Saturday, December 13, 2008

Warm Christmas Nights and Close Friends

I had a few friends over tonight to decorate my tree and we ended up having a bullshit session around my kitchen table over homemade mac and cheese and salad. I needed a girls night and honestly, I need more of them in the near future. I'm excited for the holidays to be over and done with this year, mostly because much of it is going to be sad and painful. I'm looking beyond the next two weeks to spending more quiet time with my mom, my pending trip to DC and hopefully Paris in the spring. I'm doing what I usually do...plan less and live in the moment more. I'm disconnected from all the negativity that has brought me down for years, placing me in some sort of emotional limbo that I always thought was inescapable. Thanks to therapy, good friends and my wonderful spouse, I've come to realize that love doesn't hurt, it isn't bought with gifts nor is it held for ransom. I've always been an innately happy person and learned after my college years that I needed to remove all the negative influences and people from my life in order for me to move forward. By doing that, it left me lonely and although it was more healthy for me in the long run, it made me re-think my exit strategies. I should have handled many of these people and situations differently, but I was young and needed closure quickly or I may have lost my nerve. I learned so much from each one of those friendships and realize now that there was a yin and a yang to my fractured friendships, although one was too painful to re-kindle. I've been a true dichotomy for most of my life. I thrive on being social, while at other times, I relish being alone, mostly to think and reflect. I've never felt like I belonged anywhere, I just exist. I distance myself from those that try and dictate or bully me. Every decision I've made in my life has been because of my me. I've never let anyone in, except Vic. I'm just protecting myself and finding my way. I don't fit in with them and probably never will, which is totally OK with me. I just want to move forward and live the life I have chosen for myself.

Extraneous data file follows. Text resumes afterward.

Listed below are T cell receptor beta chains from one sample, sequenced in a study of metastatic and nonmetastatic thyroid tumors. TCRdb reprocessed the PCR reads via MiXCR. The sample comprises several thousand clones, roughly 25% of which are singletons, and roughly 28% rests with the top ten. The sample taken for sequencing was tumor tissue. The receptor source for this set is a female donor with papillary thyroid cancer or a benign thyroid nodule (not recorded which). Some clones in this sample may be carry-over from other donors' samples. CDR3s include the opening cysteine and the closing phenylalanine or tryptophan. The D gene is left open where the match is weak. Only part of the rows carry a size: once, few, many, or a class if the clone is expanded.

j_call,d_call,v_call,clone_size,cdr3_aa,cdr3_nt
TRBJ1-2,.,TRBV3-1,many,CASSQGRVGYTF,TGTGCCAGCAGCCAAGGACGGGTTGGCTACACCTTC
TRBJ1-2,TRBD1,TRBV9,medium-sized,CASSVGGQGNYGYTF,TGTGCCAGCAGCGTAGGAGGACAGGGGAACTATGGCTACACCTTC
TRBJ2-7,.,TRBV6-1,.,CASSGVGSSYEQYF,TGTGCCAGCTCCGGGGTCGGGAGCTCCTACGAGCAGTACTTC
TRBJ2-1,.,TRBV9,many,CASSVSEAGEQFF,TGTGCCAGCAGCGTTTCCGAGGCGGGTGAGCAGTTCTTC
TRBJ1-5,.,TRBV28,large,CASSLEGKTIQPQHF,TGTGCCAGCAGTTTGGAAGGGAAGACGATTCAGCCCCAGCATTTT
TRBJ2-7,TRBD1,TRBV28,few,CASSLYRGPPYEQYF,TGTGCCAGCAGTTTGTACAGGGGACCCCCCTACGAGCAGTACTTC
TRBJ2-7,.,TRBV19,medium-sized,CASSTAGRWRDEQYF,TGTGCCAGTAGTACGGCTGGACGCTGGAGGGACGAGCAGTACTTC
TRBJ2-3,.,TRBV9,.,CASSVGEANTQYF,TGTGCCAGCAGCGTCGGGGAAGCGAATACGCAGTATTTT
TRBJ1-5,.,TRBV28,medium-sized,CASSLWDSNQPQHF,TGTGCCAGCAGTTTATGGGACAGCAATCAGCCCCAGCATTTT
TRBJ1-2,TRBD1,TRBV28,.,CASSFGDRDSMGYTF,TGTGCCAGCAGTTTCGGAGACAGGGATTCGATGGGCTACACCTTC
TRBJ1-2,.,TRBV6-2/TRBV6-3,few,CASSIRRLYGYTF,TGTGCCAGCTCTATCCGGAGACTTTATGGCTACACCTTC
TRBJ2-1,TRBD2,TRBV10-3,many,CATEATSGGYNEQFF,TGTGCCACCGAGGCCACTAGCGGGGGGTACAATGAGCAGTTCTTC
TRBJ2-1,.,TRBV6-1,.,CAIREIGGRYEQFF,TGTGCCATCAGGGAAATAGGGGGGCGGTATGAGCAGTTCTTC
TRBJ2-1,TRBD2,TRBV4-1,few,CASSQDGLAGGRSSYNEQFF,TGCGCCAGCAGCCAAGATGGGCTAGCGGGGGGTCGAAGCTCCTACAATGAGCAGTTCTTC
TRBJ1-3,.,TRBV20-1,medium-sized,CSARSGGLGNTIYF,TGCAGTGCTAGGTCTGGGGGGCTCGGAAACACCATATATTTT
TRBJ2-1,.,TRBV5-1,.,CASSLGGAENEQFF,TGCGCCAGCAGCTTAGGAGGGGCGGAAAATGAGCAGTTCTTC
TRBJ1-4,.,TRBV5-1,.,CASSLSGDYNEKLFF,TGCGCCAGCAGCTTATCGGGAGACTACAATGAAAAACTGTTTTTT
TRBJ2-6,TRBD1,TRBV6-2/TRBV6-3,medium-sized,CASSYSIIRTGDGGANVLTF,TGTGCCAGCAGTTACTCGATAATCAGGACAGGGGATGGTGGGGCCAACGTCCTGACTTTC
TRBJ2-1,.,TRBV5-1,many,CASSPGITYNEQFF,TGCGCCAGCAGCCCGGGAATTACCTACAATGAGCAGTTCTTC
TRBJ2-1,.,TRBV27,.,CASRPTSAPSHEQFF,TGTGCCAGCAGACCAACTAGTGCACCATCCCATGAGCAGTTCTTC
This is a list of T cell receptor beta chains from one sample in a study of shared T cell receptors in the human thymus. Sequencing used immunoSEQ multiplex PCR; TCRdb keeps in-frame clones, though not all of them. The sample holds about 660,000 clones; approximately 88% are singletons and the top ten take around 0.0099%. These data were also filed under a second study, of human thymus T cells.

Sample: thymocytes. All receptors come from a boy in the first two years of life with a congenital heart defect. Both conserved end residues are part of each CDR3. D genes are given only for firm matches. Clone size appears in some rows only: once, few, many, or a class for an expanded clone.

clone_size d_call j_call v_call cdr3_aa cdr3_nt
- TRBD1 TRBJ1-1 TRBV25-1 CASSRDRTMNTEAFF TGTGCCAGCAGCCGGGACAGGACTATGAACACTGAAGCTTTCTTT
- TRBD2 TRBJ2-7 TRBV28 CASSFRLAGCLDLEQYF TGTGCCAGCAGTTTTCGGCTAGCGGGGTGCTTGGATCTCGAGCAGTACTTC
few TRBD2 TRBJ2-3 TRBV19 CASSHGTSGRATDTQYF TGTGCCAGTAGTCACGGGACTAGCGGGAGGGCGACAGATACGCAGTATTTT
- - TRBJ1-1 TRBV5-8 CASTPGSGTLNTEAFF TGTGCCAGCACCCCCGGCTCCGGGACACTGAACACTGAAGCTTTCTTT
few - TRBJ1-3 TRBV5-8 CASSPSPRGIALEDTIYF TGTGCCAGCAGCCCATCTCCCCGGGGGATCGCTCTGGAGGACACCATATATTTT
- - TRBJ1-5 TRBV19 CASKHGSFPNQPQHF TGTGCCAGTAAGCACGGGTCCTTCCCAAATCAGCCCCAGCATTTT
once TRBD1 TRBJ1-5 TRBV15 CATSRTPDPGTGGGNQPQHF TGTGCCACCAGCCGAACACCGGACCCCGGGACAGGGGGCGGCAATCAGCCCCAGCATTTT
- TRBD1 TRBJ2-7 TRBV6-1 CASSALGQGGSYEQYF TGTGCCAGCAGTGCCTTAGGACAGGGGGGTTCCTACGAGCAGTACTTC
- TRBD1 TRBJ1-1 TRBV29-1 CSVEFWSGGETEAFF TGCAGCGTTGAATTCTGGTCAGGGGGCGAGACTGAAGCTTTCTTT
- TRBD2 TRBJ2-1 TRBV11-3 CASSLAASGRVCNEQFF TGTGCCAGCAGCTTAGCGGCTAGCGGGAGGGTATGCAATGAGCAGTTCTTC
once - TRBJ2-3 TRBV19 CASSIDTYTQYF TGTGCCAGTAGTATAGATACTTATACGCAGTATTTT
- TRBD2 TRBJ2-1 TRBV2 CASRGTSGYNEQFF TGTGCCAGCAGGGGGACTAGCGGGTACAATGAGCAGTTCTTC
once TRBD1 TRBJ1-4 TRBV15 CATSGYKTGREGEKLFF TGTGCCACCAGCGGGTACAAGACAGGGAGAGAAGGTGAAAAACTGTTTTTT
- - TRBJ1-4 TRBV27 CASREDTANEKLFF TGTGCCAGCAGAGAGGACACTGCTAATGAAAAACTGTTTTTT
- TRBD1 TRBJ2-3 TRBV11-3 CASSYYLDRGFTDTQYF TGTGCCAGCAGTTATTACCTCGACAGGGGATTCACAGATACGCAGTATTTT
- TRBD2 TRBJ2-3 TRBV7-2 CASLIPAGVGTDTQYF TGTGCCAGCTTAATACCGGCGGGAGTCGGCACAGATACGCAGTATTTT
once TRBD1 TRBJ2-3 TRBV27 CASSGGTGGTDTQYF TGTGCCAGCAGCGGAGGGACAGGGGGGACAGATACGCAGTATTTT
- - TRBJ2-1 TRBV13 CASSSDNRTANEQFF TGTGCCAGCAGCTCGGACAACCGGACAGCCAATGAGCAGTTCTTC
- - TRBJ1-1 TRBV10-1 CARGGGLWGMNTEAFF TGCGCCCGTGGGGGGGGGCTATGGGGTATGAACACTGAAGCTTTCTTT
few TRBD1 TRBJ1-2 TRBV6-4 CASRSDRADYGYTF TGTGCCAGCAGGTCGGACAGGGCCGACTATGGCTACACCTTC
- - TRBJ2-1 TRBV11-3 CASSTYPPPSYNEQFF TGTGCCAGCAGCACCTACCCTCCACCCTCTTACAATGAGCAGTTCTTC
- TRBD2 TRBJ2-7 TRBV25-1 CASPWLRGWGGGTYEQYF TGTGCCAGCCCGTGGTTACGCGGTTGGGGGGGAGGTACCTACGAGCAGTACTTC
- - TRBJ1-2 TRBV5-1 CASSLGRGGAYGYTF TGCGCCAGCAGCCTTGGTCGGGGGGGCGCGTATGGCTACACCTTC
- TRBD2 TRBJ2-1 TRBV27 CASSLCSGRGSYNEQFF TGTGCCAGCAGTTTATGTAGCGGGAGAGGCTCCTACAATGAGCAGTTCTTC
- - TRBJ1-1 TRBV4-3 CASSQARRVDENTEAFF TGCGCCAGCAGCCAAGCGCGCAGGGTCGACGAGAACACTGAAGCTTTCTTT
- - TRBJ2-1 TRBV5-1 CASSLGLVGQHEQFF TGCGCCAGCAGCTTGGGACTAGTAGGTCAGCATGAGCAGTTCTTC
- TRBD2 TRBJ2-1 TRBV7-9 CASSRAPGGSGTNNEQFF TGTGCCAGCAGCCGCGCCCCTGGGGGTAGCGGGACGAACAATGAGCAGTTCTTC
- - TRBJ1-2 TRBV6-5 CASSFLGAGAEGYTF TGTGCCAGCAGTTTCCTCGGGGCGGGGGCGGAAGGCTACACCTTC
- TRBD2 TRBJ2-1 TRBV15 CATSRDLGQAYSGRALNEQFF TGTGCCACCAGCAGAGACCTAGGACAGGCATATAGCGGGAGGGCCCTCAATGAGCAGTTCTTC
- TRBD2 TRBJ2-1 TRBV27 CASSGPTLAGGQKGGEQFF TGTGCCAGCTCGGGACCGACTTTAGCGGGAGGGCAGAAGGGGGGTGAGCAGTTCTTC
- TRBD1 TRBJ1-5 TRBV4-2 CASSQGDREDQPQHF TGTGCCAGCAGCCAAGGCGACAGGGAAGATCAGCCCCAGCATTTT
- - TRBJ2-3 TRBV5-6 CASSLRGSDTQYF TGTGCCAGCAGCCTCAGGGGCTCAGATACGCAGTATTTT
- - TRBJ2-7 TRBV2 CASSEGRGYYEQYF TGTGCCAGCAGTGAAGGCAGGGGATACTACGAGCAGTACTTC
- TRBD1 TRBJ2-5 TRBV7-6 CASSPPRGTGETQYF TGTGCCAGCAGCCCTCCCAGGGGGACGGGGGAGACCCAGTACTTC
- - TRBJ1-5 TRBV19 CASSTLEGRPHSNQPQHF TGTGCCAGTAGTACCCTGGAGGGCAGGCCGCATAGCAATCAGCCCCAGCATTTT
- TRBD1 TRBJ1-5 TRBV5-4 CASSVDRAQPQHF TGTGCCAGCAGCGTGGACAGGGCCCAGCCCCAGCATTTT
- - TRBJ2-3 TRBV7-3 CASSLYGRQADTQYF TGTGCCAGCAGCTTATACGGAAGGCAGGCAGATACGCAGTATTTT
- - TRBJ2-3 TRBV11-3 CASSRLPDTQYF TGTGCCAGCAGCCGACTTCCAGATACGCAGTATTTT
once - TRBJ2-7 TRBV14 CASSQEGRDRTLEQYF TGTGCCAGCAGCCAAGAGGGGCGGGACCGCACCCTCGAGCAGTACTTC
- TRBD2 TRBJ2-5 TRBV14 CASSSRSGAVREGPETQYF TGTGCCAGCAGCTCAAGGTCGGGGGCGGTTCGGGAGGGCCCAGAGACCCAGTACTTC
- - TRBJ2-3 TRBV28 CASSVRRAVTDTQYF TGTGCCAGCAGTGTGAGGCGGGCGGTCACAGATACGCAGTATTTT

Thursday, December 11, 2008

Long, Painful Goodbyes